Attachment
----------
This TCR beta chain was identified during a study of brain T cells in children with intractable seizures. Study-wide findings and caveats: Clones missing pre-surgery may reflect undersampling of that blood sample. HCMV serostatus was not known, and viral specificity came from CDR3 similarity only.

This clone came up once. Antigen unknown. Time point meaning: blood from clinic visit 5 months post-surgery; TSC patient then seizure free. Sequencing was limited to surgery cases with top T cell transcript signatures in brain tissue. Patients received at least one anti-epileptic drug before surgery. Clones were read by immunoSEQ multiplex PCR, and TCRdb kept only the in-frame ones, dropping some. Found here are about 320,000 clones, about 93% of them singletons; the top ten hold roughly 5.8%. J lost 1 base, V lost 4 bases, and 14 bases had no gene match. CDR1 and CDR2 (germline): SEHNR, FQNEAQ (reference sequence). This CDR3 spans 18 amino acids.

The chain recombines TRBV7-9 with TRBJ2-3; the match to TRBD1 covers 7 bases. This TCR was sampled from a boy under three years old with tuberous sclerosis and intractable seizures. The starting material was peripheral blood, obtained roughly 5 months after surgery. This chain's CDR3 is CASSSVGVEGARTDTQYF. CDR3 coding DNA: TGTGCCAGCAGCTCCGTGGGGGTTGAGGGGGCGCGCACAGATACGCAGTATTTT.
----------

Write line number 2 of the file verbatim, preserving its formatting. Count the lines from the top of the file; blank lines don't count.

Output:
This clone came up once. Antigen unknown. Time point meaning: blood from clinic visit 5 months post-surgery; TSC patient then seizure free. Sequencing was limited to surgery cases with top T cell transcript signatures in brain tissue. Patients received at least one anti-epileptic drug before surgery. Clones were read by immunoSEQ multiplex PCR, and TCRdb kept only the in-frame ones, dropping some. Found here are about 320,000 clones, about 93% of them singletons; the top ten hold roughly 5.8%. J lost 1 base, V lost 4 bases, and 14 bases had no gene match. CDR1 and CDR2 (germline): SEHNR, FQNEAQ (reference sequence). This CDR3 spans 18 amino acids.